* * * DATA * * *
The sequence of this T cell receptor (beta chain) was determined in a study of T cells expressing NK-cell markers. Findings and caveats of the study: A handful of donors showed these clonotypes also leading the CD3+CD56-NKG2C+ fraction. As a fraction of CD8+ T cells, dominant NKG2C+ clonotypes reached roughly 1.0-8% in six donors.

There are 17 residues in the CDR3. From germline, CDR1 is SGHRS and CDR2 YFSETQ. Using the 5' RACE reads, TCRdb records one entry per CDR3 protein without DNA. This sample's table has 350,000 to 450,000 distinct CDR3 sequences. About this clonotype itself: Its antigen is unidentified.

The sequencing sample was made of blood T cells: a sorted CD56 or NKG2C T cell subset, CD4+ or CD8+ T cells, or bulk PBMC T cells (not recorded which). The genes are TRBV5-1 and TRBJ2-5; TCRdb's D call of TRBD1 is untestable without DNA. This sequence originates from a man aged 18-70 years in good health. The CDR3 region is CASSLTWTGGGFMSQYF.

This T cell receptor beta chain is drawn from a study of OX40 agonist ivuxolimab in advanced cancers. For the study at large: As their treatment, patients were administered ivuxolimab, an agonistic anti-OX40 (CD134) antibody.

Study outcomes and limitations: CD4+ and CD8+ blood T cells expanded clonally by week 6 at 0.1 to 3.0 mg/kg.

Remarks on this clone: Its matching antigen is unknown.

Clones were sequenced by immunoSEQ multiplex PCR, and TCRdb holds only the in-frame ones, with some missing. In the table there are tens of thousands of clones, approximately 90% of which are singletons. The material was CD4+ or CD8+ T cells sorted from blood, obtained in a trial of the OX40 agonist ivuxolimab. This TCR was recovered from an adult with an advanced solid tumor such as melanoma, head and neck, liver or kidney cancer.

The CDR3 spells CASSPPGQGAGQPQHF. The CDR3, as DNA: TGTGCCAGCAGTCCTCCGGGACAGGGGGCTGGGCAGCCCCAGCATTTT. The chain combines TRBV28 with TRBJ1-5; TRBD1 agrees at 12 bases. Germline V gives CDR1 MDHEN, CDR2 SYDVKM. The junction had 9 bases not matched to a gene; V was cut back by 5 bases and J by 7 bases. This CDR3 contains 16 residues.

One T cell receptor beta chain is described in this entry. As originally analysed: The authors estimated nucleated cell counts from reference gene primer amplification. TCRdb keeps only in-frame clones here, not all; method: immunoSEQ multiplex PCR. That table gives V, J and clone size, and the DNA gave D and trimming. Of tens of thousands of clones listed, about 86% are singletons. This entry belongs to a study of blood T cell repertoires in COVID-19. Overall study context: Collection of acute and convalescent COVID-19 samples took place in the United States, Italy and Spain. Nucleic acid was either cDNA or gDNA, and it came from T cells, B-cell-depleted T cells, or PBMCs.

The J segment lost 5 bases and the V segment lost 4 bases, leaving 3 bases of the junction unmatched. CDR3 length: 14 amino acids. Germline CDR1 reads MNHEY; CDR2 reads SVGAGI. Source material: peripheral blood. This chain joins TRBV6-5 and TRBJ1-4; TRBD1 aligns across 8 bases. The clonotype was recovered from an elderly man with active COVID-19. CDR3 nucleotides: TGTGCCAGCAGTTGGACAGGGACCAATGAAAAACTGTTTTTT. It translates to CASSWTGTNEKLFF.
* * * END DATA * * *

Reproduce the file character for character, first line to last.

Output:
The sequence of this T cell receptor (beta chain) was determined in a study of T cells expressing NK-cell markers. Findings and caveats of the study: A handful of donors showed these clonotypes also leading the CD3+CD56-NKG2C+ fraction. As a fraction of CD8+ T cells, dominant NKG2C+ clonotypes reached roughly 1.0-8% in six donors.

There are 17 residues in the CDR3. From germline, CDR1 is SGHRS and CDR2 YFSETQ. Using the 5' RACE reads, TCRdb records one entry per CDR3 protein without DNA. This sample's table has 350,000 to 450,000 distinct CDR3 sequences. About this clonotype itself: Its antigen is unidentified.

The sequencing sample was made of blood T cells: a sorted CD56 or NKG2C T cell subset, CD4+ or CD8+ T cells, or bulk PBMC T cells (not recorded which). The genes are TRBV5-1 and TRBJ2-5; TCRdb's D call of TRBD1 is untestable without DNA. This sequence originates from a man aged 18-70 years in good health. The CDR3 region is CASSLTWTGGGFMSQYF.

This T cell receptor beta chain is drawn from a study of OX40 agonist ivuxolimab in advanced cancers. For the study at large: As their treatment, patients were administered ivuxolimab, an agonistic anti-OX40 (CD134) antibody.

Study outcomes and limitations: CD4+ and CD8+ blood T cells expanded clonally by week 6 at 0.1 to 3.0 mg/kg.

Remarks on this clone: Its matching antigen is unknown.

Clones were sequenced by immunoSEQ multiplex PCR, and TCRdb holds only the in-frame ones, with some missing. In the table there are tens of thousands of clones, approximately 90% of which are singletons. The material was CD4+ or CD8+ T cells sorted from blood, obtained in a trial of the OX40 agonist ivuxolimab. This TCR was recovered from an adult with an advanced solid tumor such as melanoma, head and neck, liver or kidney cancer.

The CDR3 spells CASSPPGQGAGQPQHF. The CDR3, as DNA: TGTGCCAGCAGTCCTCCGGGACAGGGGGCTGGGCAGCCCCAGCATTTT. The chain combines TRBV28 with TRBJ1-5; TRBD1 agrees at 12 bases. Germline V gives CDR1 MDHEN, CDR2 SYDVKM. The junction had 9 bases not matched to a gene; V was cut back by 5 bases and J by 7 bases. This CDR3 contains 16 residues.

One T cell receptor beta chain is described in this entry. As originally analysed: The authors estimated nucleated cell counts from reference gene primer amplification. TCRdb keeps only in-frame clones here, not all; method: immunoSEQ multiplex PCR. That table gives V, J and clone size, and the DNA gave D and trimming. Of tens of thousands of clones listed, about 86% are singletons. This entry belongs to a study of blood T cell repertoires in COVID-19. Overall study context: Collection of acute and convalescent COVID-19 samples took place in the United States, Italy and Spain. Nucleic acid was either cDNA or gDNA, and it came from T cells, B-cell-depleted T cells, or PBMCs.

The J segment lost 5 bases and the V segment lost 4 bases, leaving 3 bases of the junction unmatched. CDR3 length: 14 amino acids. Germline CDR1 reads MNHEY; CDR2 reads SVGAGI. Source material: peripheral blood. This chain joins TRBV6-5 and TRBJ1-4; TRBD1 aligns across 8 bases. The clonotype was recovered from an elderly man with active COVID-19. CDR3 nucleotides: TGTGCCAGCAGTTGGACAGGGACCAATGAAAAACTGTTTTTT. It translates to CASSWTGTNEKLFF.